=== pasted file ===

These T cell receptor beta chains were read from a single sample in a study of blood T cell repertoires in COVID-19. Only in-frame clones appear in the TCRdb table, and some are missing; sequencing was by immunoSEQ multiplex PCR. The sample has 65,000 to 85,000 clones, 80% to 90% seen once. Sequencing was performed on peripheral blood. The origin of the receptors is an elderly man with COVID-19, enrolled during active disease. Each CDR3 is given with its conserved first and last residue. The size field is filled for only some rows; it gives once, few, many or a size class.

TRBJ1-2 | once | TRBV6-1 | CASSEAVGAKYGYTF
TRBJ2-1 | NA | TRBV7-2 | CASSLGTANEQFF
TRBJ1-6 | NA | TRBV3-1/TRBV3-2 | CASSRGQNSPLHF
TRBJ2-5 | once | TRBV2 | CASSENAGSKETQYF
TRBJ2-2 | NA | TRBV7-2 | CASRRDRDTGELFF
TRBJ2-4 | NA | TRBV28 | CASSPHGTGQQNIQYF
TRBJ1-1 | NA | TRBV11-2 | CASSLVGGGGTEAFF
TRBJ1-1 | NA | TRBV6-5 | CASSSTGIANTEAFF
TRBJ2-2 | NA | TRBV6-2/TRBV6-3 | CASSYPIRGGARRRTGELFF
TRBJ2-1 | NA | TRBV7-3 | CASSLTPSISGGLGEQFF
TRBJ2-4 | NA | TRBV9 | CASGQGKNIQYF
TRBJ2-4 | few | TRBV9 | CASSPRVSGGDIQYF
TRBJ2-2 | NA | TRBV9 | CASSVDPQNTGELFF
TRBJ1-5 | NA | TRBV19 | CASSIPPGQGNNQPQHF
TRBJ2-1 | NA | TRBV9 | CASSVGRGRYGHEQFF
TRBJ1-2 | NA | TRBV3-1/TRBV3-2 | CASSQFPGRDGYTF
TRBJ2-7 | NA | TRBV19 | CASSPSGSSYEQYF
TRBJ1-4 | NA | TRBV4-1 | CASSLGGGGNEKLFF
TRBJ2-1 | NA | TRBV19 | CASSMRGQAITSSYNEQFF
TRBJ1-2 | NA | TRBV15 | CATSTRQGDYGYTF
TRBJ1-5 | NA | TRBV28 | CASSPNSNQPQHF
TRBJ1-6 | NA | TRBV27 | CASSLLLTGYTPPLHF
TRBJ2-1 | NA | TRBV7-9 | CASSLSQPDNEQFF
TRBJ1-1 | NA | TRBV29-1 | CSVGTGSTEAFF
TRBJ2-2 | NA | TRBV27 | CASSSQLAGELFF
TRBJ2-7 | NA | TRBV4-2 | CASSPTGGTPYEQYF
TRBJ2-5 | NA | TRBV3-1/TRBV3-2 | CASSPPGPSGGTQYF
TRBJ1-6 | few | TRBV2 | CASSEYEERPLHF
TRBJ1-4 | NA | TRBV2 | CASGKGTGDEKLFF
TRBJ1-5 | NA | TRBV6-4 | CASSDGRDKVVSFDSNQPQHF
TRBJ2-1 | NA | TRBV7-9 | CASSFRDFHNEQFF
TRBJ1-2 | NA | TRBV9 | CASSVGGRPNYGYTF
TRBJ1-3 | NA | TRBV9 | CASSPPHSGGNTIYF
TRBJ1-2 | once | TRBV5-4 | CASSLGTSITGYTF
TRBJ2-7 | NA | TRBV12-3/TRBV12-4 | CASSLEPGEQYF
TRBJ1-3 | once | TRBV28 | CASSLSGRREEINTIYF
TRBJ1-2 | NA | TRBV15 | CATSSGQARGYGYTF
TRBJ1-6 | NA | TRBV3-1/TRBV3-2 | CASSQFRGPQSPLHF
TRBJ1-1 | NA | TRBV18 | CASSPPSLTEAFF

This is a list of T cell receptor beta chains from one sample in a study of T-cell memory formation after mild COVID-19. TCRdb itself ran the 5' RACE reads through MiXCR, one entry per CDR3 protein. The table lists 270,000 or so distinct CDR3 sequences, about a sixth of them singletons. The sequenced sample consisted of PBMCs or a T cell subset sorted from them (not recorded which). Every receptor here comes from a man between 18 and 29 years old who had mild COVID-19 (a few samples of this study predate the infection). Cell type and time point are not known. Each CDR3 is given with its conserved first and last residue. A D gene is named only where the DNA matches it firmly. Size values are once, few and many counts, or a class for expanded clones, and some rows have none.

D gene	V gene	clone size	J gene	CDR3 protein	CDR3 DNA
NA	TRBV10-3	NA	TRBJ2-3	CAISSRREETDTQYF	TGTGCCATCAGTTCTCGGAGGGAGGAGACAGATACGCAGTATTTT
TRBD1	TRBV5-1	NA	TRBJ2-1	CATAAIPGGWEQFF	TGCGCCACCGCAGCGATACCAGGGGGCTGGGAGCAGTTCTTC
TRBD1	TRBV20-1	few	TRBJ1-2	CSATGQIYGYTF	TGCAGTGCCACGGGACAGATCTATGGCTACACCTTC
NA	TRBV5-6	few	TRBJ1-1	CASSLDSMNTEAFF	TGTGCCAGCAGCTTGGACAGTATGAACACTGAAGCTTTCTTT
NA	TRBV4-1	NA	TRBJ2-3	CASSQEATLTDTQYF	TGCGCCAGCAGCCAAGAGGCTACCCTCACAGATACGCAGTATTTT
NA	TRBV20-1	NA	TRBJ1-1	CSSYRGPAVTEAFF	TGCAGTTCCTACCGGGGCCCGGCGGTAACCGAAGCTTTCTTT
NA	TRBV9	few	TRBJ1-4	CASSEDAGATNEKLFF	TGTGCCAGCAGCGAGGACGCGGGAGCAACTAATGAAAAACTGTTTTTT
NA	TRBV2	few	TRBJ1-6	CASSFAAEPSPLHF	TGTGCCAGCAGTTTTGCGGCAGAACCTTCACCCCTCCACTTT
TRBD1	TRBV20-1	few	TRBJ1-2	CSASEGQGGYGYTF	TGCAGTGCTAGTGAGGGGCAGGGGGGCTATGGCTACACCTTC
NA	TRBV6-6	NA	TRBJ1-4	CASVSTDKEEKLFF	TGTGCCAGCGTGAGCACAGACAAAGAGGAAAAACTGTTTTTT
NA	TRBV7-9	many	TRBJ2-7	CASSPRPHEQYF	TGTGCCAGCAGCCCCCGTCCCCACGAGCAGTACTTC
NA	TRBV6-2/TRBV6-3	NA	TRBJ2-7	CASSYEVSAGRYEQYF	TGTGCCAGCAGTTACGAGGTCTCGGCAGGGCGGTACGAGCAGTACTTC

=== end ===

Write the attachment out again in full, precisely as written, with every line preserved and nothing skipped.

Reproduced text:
These T cell receptor beta chains were read from a single sample in a study of blood T cell repertoires in COVID-19. Only in-frame clones appear in the TCRdb table, and some are missing; sequencing was by immunoSEQ multiplex PCR. The sample has 65,000 to 85,000 clones, 80% to 90% seen once. Sequencing was performed on peripheral blood. The origin of the receptors is an elderly man with COVID-19, enrolled during active disease. Each CDR3 is given with its conserved first and last residue. The size field is filled for only some rows; it gives once, few, many or a size class.

TRBJ1-2 | once | TRBV6-1 | CASSEAVGAKYGYTF
TRBJ2-1 | NA | TRBV7-2 | CASSLGTANEQFF
TRBJ1-6 | NA | TRBV3-1/TRBV3-2 | CASSRGQNSPLHF
TRBJ2-5 | once | TRBV2 | CASSENAGSKETQYF
TRBJ2-2 | NA | TRBV7-2 | CASRRDRDTGELFF
TRBJ2-4 | NA | TRBV28 | CASSPHGTGQQNIQYF
TRBJ1-1 | NA | TRBV11-2 | CASSLVGGGGTEAFF
TRBJ1-1 | NA | TRBV6-5 | CASSSTGIANTEAFF
TRBJ2-2 | NA | TRBV6-2/TRBV6-3 | CASSYPIRGGARRRTGELFF
TRBJ2-1 | NA | TRBV7-3 | CASSLTPSISGGLGEQFF
TRBJ2-4 | NA | TRBV9 | CASGQGKNIQYF
TRBJ2-4 | few | TRBV9 | CASSPRVSGGDIQYF
TRBJ2-2 | NA | TRBV9 | CASSVDPQNTGELFF
TRBJ1-5 | NA | TRBV19 | CASSIPPGQGNNQPQHF
TRBJ2-1 | NA | TRBV9 | CASSVGRGRYGHEQFF
TRBJ1-2 | NA | TRBV3-1/TRBV3-2 | CASSQFPGRDGYTF
TRBJ2-7 | NA | TRBV19 | CASSPSGSSYEQYF
TRBJ1-4 | NA | TRBV4-1 | CASSLGGGGNEKLFF
TRBJ2-1 | NA | TRBV19 | CASSMRGQAITSSYNEQFF
TRBJ1-2 | NA | TRBV15 | CATSTRQGDYGYTF
TRBJ1-5 | NA | TRBV28 | CASSPNSNQPQHF
TRBJ1-6 | NA | TRBV27 | CASSLLLTGYTPPLHF
TRBJ2-1 | NA | TRBV7-9 | CASSLSQPDNEQFF
TRBJ1-1 | NA | TRBV29-1 | CSVGTGSTEAFF
TRBJ2-2 | NA | TRBV27 | CASSSQLAGELFF
TRBJ2-7 | NA | TRBV4-2 | CASSPTGGTPYEQYF
TRBJ2-5 | NA | TRBV3-1/TRBV3-2 | CASSPPGPSGGTQYF
TRBJ1-6 | few | TRBV2 | CASSEYEERPLHF
TRBJ1-4 | NA | TRBV2 | CASGKGTGDEKLFF
TRBJ1-5 | NA | TRBV6-4 | CASSDGRDKVVSFDSNQPQHF
TRBJ2-1 | NA | TRBV7-9 | CASSFRDFHNEQFF
TRBJ1-2 | NA | TRBV9 | CASSVGGRPNYGYTF
TRBJ1-3 | NA | TRBV9 | CASSPPHSGGNTIYF
TRBJ1-2 | once | TRBV5-4 | CASSLGTSITGYTF
TRBJ2-7 | NA | TRBV12-3/TRBV12-4 | CASSLEPGEQYF
TRBJ1-3 | once | TRBV28 | CASSLSGRREEINTIYF
TRBJ1-2 | NA | TRBV15 | CATSSGQARGYGYTF
TRBJ1-6 | NA | TRBV3-1/TRBV3-2 | CASSQFRGPQSPLHF
TRBJ1-1 | NA | TRBV18 | CASSPPSLTEAFF

This is a list of T cell receptor beta chains from one sample in a study of T-cell memory formation after mild COVID-19. TCRdb itself ran the 5' RACE reads through MiXCR, one entry per CDR3 protein. The table lists 270,000 or so distinct CDR3 sequences, about a sixth of them singletons. The sequenced sample consisted of PBMCs or a T cell subset sorted from them (not recorded which). Every receptor here comes from a man between 18 and 29 years old who had mild COVID-19 (a few samples of this study predate the infection). Cell type and time point are not known. Each CDR3 is given with its conserved first and last residue. A D gene is named only where the DNA matches it firmly. Size values are once, few and many counts, or a class for expanded clones, and some rows have none.

D gene	V gene	clone size	J gene	CDR3 protein	CDR3 DNA
NA	TRBV10-3	NA	TRBJ2-3	CAISSRREETDTQYF	TGTGCCATCAGTTCTCGGAGGGAGGAGACAGATACGCAGTATTTT
TRBD1	TRBV5-1	NA	TRBJ2-1	CATAAIPGGWEQFF	TGCGCCACCGCAGCGATACCAGGGGGCTGGGAGCAGTTCTTC
TRBD1	TRBV20-1	few	TRBJ1-2	CSATGQIYGYTF	TGCAGTGCCACGGGACAGATCTATGGCTACACCTTC
NA	TRBV5-6	few	TRBJ1-1	CASSLDSMNTEAFF	TGTGCCAGCAGCTTGGACAGTATGAACACTGAAGCTTTCTTT
NA	TRBV4-1	NA	TRBJ2-3	CASSQEATLTDTQYF	TGCGCCAGCAGCCAAGAGGCTACCCTCACAGATACGCAGTATTTT
NA	TRBV20-1	NA	TRBJ1-1	CSSYRGPAVTEAFF	TGCAGTTCCTACCGGGGCCCGGCGGTAACCGAAGCTTTCTTT
NA	TRBV9	few	TRBJ1-4	CASSEDAGATNEKLFF	TGTGCCAGCAGCGAGGACGCGGGAGCAACTAATGAAAAACTGTTTTTT
NA	TRBV2	few	TRBJ1-6	CASSFAAEPSPLHF	TGTGCCAGCAGTTTTGCGGCAGAACCTTCACCCCTCCACTTT
TRBD1	TRBV20-1	few	TRBJ1-2	CSASEGQGGYGYTF	TGCAGTGCTAGTGAGGGGCAGGGGGGCTATGGCTACACCTTC
NA	TRBV6-6	NA	TRBJ1-4	CASVSTDKEEKLFF	TGTGCCAGCGTGAGCACAGACAAAGAGGAAAAACTGTTTTTT
NA	TRBV7-9	many	TRBJ2-7	CASSPRPHEQYF	TGTGCCAGCAGCCCCCGTCCCCACGAGCAGTACTTC
NA	TRBV6-2/TRBV6-3	NA	TRBJ2-7	CASSYEVSAGRYEQYF	TGTGCCAGCAGTTACGAGGTCTCGGCAGGGCGGTACGAGCAGTACTTC